2020 may not have been the “Year of the Third Party Seller”, but their impact on retail can’t be denied. Last year, eCommerce represented 14 percent of all retail sales in the US with an unprecedented $791.7 Billion in revenue—an estimated $295 Billion of which came from third party Amazon sellers alone.
The $120 Billion reported in global sales by the Shopify in 2020 may seem relatively minor next to the nearly 50 percent command of the domestic eCommerce market share Amazon currently maintains. But Shopify’s been around for thirteen years, with an 86 percent growth in sales since 2019. By comparison, Amazon didn’t even report a profit until 2002; at which point it was not only a sixteen year old company, but one of the few online retail outlets then available.
There’s a world of difference between the two, of course. Namely, Shopify doesn’t actually sell any items online. By its own admission, it’s an eCommerce solution enabling sellers to develop, manage and use Shopify’s own payment processing tools to establish storefronts across multiple channels—including offline and social media. It’s user focused. It’s versatile. And it’s one of the most visible hosted solutions available to sellers worldwide, prompting formal partnerships in 2020 with Facebook and one of Amazon’s chief rivals: Walmart.
Amazon may have a wide history of acquisitions, with well over 100 dating back to 1998. But in recent years, they’ve turned their seller focus on enhancing current proprietary solutions as witnessed by their estimated $26 Billion advertising division. Could their recent acquisition of solution host Selz be a preemptive threat against what Shopify has playfully referred to as “arming the rebels?”
Selz and Shopify: A Tale of Two Hosts
Formed in 2013, Selz is a relative newcomer compared to other commerce solution hosts. And at first glance, their seller focused model doesn’t appear all that different. For example, both Shopify and Selz provide solutions enabling merchants to sell via social, mobile, offsite platforms and in-store purchases using point of sale processing. Both integrate with Amazon, both accept multiple currencies and both provide cart recovery solutions to help mitigate the estimated 69.8 percent abandonment rate.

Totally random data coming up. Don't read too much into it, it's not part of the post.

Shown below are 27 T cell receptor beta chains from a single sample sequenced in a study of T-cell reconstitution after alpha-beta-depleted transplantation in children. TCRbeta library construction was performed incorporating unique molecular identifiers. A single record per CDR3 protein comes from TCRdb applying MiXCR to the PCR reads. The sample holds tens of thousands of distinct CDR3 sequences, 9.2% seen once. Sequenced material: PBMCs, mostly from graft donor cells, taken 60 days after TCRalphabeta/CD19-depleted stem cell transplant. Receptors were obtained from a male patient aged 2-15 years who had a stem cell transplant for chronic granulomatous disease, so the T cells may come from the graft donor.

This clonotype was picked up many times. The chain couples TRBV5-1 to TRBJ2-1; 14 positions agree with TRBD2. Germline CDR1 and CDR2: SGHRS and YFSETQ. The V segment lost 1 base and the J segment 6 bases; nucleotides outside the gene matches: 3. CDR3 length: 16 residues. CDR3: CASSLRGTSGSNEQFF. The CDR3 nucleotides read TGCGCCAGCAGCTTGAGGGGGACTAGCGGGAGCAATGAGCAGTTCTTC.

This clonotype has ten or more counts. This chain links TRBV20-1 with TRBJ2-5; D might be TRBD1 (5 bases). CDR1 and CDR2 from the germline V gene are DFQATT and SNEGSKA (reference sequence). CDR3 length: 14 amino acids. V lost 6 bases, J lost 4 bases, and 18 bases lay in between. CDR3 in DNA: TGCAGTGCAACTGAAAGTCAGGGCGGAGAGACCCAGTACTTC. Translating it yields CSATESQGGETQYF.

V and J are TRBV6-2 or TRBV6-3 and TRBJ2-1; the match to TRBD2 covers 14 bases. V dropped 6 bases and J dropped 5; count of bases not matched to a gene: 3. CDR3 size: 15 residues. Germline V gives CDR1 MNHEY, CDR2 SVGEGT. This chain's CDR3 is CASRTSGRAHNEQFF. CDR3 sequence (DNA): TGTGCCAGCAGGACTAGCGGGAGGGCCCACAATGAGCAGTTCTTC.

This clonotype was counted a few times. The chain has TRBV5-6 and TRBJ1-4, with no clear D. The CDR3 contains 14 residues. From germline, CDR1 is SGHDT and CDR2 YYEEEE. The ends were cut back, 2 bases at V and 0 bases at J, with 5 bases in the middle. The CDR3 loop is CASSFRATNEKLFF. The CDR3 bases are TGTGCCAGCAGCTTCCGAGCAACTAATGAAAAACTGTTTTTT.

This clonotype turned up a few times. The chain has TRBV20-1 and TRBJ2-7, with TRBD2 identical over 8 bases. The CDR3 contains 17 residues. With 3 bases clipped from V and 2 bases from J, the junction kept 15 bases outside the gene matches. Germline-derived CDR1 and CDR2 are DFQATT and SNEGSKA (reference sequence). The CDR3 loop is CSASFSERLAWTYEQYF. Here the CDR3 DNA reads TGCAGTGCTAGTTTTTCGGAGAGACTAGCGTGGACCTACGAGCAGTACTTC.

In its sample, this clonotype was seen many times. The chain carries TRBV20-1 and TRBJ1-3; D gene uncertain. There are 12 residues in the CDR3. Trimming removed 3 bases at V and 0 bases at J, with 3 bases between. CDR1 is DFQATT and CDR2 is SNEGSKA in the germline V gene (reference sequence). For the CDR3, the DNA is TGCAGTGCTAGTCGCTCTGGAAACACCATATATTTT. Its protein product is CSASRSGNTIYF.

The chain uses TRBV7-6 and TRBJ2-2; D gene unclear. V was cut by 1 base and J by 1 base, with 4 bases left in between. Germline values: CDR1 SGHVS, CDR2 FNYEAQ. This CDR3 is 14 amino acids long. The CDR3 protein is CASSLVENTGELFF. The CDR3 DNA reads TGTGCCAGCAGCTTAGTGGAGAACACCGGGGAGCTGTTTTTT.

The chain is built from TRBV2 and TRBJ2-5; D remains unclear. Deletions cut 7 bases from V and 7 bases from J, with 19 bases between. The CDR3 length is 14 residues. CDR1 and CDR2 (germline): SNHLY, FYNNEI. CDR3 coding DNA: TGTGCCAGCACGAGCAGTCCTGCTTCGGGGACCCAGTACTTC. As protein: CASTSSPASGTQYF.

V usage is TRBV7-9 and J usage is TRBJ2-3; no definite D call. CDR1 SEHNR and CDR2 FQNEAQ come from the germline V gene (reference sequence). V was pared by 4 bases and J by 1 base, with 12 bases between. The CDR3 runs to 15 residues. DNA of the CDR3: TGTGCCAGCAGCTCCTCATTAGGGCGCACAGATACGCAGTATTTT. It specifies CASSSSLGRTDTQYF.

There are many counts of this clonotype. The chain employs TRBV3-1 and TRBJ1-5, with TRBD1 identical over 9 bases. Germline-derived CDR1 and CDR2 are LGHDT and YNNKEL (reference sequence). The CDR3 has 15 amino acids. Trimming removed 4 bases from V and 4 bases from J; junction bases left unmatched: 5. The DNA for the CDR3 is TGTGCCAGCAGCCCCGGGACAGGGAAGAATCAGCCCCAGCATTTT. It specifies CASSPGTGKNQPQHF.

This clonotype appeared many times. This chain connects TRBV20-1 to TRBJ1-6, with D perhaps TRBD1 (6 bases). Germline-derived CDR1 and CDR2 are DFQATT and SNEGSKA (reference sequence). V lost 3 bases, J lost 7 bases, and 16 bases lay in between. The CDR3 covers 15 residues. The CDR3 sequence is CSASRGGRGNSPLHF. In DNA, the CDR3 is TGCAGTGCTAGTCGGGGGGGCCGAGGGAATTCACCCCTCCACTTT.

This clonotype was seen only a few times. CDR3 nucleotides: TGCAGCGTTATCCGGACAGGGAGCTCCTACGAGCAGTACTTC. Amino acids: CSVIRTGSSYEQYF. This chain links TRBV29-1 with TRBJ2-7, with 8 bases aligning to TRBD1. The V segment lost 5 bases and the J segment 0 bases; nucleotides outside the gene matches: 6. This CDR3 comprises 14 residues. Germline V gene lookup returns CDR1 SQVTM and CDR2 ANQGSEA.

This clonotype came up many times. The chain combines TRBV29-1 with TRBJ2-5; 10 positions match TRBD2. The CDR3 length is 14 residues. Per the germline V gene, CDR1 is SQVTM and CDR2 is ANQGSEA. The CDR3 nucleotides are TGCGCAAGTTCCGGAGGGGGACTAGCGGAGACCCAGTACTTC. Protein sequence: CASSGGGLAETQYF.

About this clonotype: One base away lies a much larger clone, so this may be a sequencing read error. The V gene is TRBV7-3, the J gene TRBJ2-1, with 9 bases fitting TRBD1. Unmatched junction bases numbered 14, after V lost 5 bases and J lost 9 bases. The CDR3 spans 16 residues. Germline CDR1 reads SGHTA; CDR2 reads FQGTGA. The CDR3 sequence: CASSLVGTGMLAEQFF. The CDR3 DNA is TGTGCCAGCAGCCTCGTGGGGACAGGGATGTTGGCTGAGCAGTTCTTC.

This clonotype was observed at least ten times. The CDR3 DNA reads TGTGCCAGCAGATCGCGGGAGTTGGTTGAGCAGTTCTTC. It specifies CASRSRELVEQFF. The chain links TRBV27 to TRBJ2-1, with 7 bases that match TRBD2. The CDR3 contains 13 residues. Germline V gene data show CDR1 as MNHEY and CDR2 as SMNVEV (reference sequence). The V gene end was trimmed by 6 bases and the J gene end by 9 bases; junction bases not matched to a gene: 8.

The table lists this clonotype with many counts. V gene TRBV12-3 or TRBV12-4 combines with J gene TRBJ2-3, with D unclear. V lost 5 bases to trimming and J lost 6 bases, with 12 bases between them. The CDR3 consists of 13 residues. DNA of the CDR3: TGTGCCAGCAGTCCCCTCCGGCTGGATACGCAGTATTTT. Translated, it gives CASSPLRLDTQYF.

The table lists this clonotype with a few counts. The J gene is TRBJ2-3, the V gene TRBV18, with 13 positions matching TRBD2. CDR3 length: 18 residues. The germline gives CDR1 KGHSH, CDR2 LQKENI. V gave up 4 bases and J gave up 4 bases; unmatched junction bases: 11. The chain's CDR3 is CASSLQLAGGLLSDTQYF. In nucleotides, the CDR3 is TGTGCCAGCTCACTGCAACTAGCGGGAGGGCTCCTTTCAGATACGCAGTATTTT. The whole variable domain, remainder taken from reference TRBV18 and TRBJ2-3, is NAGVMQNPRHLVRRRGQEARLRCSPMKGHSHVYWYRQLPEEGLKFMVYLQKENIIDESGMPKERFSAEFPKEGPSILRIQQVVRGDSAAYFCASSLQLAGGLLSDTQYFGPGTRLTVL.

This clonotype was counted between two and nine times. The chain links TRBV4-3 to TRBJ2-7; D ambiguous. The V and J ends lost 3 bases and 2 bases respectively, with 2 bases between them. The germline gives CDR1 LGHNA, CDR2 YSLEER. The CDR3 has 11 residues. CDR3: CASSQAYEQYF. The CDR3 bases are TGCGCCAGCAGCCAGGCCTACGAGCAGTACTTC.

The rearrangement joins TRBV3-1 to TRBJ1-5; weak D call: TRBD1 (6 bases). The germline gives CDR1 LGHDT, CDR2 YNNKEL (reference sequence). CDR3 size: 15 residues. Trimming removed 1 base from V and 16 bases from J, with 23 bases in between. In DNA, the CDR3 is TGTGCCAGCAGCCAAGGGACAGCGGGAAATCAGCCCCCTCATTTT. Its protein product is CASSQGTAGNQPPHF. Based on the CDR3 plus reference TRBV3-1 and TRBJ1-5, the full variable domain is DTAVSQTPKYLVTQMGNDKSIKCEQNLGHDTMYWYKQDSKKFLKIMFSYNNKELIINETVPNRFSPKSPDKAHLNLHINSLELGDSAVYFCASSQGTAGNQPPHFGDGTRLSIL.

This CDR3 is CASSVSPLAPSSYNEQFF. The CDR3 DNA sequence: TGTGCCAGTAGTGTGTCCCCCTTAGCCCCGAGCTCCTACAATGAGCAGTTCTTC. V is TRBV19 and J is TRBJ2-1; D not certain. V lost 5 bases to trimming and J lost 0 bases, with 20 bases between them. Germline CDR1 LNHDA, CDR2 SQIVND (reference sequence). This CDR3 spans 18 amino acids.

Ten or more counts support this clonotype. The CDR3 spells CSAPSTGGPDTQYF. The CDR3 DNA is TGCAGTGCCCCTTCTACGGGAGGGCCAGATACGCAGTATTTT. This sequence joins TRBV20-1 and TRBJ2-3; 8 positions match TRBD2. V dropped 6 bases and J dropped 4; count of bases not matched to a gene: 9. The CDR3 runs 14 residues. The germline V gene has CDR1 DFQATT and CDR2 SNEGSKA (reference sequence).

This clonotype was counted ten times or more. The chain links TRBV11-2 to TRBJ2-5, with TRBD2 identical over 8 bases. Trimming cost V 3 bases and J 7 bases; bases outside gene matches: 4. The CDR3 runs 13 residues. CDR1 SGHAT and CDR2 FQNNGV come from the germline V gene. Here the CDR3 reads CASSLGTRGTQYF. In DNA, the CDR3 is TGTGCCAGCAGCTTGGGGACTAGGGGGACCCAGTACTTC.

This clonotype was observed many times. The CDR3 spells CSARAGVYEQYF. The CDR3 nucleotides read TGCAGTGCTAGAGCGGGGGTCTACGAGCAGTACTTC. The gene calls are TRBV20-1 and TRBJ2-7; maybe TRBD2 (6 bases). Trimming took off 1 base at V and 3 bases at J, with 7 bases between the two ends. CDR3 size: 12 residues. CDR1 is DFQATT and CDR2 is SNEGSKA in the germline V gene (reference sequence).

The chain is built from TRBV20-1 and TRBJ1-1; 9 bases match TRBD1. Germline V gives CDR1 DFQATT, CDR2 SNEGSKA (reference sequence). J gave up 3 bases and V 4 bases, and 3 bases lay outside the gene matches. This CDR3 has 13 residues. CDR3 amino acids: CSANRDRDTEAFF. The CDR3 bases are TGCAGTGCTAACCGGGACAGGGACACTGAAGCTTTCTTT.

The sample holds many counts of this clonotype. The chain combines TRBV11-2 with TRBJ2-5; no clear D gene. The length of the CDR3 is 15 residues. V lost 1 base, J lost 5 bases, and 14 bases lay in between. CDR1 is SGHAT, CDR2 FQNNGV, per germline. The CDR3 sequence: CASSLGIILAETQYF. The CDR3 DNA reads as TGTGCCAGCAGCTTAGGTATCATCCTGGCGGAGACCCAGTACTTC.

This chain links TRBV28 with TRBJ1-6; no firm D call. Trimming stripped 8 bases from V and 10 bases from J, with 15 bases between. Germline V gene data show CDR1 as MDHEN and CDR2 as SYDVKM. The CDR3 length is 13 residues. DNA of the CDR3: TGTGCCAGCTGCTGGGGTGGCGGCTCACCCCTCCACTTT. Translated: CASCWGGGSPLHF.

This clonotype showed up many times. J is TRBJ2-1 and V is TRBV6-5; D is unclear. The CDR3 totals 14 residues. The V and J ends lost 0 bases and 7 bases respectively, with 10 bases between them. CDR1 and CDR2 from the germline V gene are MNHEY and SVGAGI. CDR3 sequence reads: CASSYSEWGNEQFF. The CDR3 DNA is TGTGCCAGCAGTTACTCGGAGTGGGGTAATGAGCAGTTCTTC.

But Selz is a different beast altogether. Where Selz has emphasized agility and strategization for smaller businesses, Shopify’s sheer visibility alone has made it increasingly more attractive to Fortune 500 entities including Heinz, Red Bull, Hasbro and Tesla—a market reportedly accounting for 24 percent of their business through their Shopify Plus line of solutions. It’s also a market few new sellers can realistically hope to compete with, particularly on Walmart. And while Shopify can boast of hosting over one million businesses in 2020, they’ve also been lambasted for everything from aggressive, “get rich quick” affiliate marketing schemes to overcharges, seller fraud and potential federal securities law violations over the past four years.
Available Features From Selz
Scalable monthly cost.
Fraud protection and tax invoices.
Custom domain names.
Customizable templates and dashboards.
Payment processing and gateways for over 70 different currencies.
Image editing, embedding and optimization tools.
Automatic integration with Facebook and Instagram.
Unlimited storage and bandwidth.
Managed advertising and support, including PPC optimization.
Customer profiling and communication tools.
Amazon and Selz: A Renewed Focus on Sellers?
Amazon’s acquisition of Selz in January isn’t the first time they’ve delved into hosting multi channel development suites for sellers. As early as 2010, they launched a similar solution using proprietary tools known as Amazon WebStore only to phase out the service some five years later; ironically as a result of what many believe to be increased competition from the likes of Shopify.
But Amazon also knows that cultivating their trademark customer-centric focus can seem like a disadvantage for many sellers at times. And that third party sales have consistently overshadowed first party vendors on Amazon for five consecutive years, they can’t afford to marginalize an overwhelmingly large percentage of their revenue source. Selz may not be the right solution for every seller. And it may not be an accurate prediction of things to come from Amazon in 2021. But it is an indicator of a need for increased attention on seller optimization. And it’s a need that’s been unanswered for far too long.
Color More Lines provides white glove, global account management of your eCommerce platforms so mission-driven companies can focus on new product development, branding and growth strategies. Find out more atColor More Lines.